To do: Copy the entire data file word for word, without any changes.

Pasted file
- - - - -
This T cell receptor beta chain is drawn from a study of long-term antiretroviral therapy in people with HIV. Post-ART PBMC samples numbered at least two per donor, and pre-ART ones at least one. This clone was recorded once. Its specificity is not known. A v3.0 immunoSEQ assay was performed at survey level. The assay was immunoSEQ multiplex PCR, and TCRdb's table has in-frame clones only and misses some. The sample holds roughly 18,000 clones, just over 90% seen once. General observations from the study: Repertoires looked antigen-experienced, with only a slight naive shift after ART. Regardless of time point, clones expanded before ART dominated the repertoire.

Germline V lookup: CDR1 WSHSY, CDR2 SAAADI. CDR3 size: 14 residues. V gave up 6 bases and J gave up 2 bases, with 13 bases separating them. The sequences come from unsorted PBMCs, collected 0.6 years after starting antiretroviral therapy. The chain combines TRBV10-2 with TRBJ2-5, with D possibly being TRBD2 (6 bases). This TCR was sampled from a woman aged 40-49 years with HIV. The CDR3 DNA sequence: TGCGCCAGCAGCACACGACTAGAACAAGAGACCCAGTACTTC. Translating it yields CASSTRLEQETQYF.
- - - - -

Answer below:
This T cell receptor beta chain is drawn from a study of long-term antiretroviral therapy in people with HIV. Post-ART PBMC samples numbered at least two per donor, and pre-ART ones at least one. This clone was recorded once. Its specificity is not known. A v3.0 immunoSEQ assay was performed at survey level. The assay was immunoSEQ multiplex PCR, and TCRdb's table has in-frame clones only and misses some. The sample holds roughly 18,000 clones, just over 90% seen once. General observations from the study: Repertoires looked antigen-experienced, with only a slight naive shift after ART. Regardless of time point, clones expanded before ART dominated the repertoire.

Germline V lookup: CDR1 WSHSY, CDR2 SAAADI. CDR3 size: 14 residues. V gave up 6 bases and J gave up 2 bases, with 13 bases separating them. The sequences come from unsorted PBMCs, collected 0.6 years after starting antiretroviral therapy. The chain combines TRBV10-2 with TRBJ2-5, with D possibly being TRBD2 (6 bases). This TCR was sampled from a woman aged 40-49 years with HIV. The CDR3 DNA sequence: TGCGCCAGCAGCACACGACTAGAACAAGAGACCCAGTACTTC. Translating it yields CASSTRLEQETQYF.